Note: Cruzely.com is not an insurance professional. Be sure to review any policy and ask your insurance company any questions you might have.
We are an affiliate of travel insurers linked below. We receive a small commission if you get a quote for travel insurance through the links included in this article, at no cost to you.
Travel insurance may never have crossed your mind if most of your previous trips consisted of short, domestic jaunts. But once you start planning your first cruise, we suggest that you’ll want to protect your trip with a good travel insurance plan for your cruise.
Why do we think travel insurance is so important when taking a cruise? After all, 99.9% of cruise passengers have a great time without a hitch.
The issue is that when something does come up, it can be a major hiccup in your trip. After all, with cruising you have a lot of money on the line as you have to completely pay for your trip before you board. If you have to cancel, you could be out a significant amount of money. Add to that the fact that any medical issue at sea or in a foreign country can be expensive to treat, and it’s easy to see why it’s a good idea to have some protection.
But we know that for first-time cruisers, choosing a plan may feel bewildering at first. That’s why we’ve put together a dozen tips and things to know to help you make better choices in selecting cruise insurance.
Understand the importance of cruise insurance
If you’re a risk-tolerant person, you might think you don’t need travel insurance. After all, most cruises go off without a hitch. We suggest you spend a little time on Google, researching the many things that have happened to real-life cruisers to get an idea of how many things can go wrong, from missed connections to storms, to mechanical failure, to shipboard illness.
Obviously, these events don’t occur all the time, but since they do happen sometimes, going without cruise insurance makes as much sense as leaving your car uninsured.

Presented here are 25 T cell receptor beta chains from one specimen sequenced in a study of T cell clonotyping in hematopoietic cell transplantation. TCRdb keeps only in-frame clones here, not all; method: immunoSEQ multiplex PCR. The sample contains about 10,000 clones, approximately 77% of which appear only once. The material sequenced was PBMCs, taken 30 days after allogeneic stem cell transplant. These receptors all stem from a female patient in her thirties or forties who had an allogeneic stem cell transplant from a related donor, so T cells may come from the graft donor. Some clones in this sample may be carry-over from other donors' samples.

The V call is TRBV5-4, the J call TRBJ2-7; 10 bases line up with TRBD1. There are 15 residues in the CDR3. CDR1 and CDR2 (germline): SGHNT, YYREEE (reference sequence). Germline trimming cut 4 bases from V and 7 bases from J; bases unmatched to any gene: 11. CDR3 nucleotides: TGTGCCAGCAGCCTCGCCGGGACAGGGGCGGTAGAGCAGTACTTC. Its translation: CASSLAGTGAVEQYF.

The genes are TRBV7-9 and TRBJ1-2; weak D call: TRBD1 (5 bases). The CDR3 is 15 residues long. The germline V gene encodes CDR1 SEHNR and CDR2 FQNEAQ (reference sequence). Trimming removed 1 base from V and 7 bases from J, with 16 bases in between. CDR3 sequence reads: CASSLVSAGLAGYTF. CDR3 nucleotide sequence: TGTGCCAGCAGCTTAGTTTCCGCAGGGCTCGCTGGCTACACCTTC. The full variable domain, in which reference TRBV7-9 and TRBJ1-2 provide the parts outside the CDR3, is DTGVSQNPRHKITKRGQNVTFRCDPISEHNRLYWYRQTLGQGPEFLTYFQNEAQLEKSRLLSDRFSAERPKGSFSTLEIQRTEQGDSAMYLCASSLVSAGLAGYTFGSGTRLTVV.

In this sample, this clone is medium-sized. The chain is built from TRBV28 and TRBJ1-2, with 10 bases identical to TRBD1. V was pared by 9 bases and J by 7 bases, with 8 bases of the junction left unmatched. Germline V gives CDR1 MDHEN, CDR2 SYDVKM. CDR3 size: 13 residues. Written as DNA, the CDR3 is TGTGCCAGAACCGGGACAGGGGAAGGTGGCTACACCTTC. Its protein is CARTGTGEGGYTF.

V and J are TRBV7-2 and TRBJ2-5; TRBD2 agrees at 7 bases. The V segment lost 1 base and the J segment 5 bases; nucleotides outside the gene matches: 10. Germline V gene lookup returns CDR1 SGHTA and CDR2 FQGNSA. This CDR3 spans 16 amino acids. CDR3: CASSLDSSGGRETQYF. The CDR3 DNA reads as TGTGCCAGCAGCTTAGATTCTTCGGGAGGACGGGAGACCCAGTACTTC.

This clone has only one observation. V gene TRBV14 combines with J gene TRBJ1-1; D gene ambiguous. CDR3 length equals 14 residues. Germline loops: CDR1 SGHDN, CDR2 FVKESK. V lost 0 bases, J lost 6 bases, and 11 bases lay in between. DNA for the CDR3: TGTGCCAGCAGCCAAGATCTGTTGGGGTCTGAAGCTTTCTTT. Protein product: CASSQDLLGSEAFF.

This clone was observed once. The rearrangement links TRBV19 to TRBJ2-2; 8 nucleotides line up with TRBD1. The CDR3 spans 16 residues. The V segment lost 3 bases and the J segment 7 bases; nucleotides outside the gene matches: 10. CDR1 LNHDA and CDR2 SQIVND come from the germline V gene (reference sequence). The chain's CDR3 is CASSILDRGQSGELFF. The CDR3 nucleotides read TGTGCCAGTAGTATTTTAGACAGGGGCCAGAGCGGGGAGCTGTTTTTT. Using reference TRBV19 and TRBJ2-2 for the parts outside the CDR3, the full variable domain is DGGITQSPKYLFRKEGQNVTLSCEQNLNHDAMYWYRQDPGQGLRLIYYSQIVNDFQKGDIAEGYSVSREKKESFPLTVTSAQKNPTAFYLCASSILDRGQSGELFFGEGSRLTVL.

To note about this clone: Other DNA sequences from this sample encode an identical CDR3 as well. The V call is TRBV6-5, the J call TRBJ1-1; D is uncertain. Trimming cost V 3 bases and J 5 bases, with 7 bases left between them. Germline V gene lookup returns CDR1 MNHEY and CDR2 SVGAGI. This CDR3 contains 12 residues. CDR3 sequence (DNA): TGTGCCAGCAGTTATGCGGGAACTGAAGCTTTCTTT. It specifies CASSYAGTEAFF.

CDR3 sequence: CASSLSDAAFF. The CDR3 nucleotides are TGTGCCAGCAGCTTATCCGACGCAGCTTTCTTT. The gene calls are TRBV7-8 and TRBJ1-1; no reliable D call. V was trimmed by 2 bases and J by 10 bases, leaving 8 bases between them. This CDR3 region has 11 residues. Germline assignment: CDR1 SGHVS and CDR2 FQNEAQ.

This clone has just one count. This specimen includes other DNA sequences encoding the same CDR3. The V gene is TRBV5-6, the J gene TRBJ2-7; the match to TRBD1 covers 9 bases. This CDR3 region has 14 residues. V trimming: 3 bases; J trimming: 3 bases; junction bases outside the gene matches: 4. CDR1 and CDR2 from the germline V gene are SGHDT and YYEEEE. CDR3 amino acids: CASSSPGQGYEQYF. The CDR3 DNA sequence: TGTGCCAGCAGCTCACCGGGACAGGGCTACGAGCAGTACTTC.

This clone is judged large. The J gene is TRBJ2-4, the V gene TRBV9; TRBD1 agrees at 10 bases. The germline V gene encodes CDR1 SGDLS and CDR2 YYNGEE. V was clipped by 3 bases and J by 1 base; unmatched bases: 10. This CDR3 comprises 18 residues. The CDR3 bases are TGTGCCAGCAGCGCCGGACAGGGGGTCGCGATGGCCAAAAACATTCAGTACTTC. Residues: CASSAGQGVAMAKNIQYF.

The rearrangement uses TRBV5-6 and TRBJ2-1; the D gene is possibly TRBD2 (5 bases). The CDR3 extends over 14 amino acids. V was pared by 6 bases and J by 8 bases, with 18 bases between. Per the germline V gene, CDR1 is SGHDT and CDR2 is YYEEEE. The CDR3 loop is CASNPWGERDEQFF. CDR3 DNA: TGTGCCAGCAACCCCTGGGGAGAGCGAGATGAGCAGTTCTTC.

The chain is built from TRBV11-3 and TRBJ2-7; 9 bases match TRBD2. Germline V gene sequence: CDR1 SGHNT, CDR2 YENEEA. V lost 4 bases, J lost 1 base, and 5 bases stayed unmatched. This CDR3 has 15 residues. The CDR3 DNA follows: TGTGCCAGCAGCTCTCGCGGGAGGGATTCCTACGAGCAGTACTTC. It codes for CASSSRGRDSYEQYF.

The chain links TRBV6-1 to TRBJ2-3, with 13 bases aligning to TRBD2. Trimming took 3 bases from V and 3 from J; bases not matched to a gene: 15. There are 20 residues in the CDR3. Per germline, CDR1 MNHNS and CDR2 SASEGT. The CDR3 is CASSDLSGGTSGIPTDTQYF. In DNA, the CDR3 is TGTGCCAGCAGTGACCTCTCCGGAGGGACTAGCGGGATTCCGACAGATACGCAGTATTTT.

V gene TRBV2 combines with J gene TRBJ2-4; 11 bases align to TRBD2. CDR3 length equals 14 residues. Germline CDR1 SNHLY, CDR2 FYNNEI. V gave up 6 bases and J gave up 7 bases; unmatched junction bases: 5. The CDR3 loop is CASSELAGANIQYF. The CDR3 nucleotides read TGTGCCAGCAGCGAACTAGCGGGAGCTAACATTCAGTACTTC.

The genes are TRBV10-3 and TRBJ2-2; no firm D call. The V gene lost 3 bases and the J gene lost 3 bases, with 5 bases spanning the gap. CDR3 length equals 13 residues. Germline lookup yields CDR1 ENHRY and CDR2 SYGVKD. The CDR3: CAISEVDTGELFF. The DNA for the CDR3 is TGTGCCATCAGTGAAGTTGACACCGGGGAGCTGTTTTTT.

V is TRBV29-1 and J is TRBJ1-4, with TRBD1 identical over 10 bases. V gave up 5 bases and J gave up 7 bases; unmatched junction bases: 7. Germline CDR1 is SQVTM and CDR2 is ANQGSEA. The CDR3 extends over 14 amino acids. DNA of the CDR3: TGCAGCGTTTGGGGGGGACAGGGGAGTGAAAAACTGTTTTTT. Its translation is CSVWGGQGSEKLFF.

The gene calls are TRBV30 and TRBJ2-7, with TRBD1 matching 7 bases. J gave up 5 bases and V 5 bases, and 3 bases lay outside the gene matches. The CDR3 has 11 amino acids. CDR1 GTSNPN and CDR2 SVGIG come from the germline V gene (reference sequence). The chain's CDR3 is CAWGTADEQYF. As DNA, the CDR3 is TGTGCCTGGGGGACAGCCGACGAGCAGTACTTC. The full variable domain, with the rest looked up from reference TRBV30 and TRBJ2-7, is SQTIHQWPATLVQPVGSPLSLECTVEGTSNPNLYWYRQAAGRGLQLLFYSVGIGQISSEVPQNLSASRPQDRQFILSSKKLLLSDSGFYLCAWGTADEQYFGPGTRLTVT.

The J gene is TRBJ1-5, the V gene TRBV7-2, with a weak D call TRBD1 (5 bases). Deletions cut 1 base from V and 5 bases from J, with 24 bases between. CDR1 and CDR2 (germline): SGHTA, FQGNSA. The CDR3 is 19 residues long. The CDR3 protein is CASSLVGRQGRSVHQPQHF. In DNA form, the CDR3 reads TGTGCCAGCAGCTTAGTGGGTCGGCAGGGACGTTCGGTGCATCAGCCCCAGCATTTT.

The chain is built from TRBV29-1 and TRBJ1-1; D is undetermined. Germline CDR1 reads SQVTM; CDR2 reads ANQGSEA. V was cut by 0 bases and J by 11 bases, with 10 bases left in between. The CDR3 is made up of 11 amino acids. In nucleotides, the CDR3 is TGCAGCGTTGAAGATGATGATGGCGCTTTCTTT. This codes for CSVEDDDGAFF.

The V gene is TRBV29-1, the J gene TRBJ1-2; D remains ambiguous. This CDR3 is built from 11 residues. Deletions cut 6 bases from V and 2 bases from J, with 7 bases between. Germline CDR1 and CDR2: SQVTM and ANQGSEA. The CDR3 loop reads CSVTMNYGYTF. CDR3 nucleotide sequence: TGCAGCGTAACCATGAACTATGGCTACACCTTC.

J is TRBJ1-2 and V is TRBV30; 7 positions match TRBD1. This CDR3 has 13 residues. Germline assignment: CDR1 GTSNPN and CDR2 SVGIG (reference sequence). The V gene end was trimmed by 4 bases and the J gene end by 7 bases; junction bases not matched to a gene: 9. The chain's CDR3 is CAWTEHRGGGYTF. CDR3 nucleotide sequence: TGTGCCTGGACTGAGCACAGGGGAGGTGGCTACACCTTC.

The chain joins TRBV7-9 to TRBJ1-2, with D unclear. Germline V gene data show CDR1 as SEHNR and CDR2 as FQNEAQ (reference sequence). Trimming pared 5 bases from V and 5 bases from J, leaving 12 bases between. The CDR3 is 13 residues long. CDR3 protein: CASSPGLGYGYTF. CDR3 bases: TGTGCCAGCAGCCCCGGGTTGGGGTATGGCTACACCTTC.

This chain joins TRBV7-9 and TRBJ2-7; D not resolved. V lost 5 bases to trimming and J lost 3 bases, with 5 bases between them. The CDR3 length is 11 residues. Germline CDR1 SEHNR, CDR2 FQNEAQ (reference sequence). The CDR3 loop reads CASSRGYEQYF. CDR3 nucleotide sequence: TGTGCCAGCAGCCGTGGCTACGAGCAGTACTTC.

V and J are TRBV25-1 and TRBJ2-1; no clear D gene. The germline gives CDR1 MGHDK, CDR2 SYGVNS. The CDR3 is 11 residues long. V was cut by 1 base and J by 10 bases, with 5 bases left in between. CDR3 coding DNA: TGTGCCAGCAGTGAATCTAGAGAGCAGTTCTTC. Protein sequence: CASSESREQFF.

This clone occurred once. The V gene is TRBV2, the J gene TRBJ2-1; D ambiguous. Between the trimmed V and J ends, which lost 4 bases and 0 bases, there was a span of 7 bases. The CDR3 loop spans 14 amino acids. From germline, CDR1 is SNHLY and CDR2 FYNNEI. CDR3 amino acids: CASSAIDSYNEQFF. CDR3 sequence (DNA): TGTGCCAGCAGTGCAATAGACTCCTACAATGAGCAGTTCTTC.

Budget the cost of cruise insurance into your plans
When making a budget for your cruise, don’t spend your entire travel fund on the voyage itself. Allow approximately 4-10% of the cost of your cruise to purchase cruise insurance. Budgeting beforehand makes the cost more bearable as it’s then seen as part of the cost of the cruise, instead of an extra expense later on.
Don’t wait until the last minute to buy insurance
We suggest buying cruise insurance as soon as possible after you purchase your voyage. Your trip cancellation benefits will begin after you buy your insurance. If something comes up forcing you to cancel your cruise for any of the reasons covered in your plan, you will be reimbursed for expenses that can’t be refunded by the cruise line or airline. Wait too late and something could come up that causes to you to cancel before coverage is in place.
Know that not all reasons for cancelling are covered
You might think if you have travel insurance and have to cancel your trip, you’ll be covered. In most cases, this is true. However, travel insurance only covers for pre-defined reasons like sickness or injury, job loss, and others. If you just cancel because you don’t want to go anymore then you won’t usually be able to file a claim. (You can get “Cancel for Any Reason” coverage. More on this below.)
Don’t rely on the cruise line coverage
When you buy your cruise, you’ll usually have an offer to buy insurance for your trip as well. Although it may seem like a good idea to purchase cruise insurance as part of a “one-stop-shop” while buying your cruise, the coverage offered by the cruise lines typically has lower limits — and can be more expensive — than third-party insurance. We’ve found that you usually get a better deal with third-party insurance plans.
Do some comparison shopping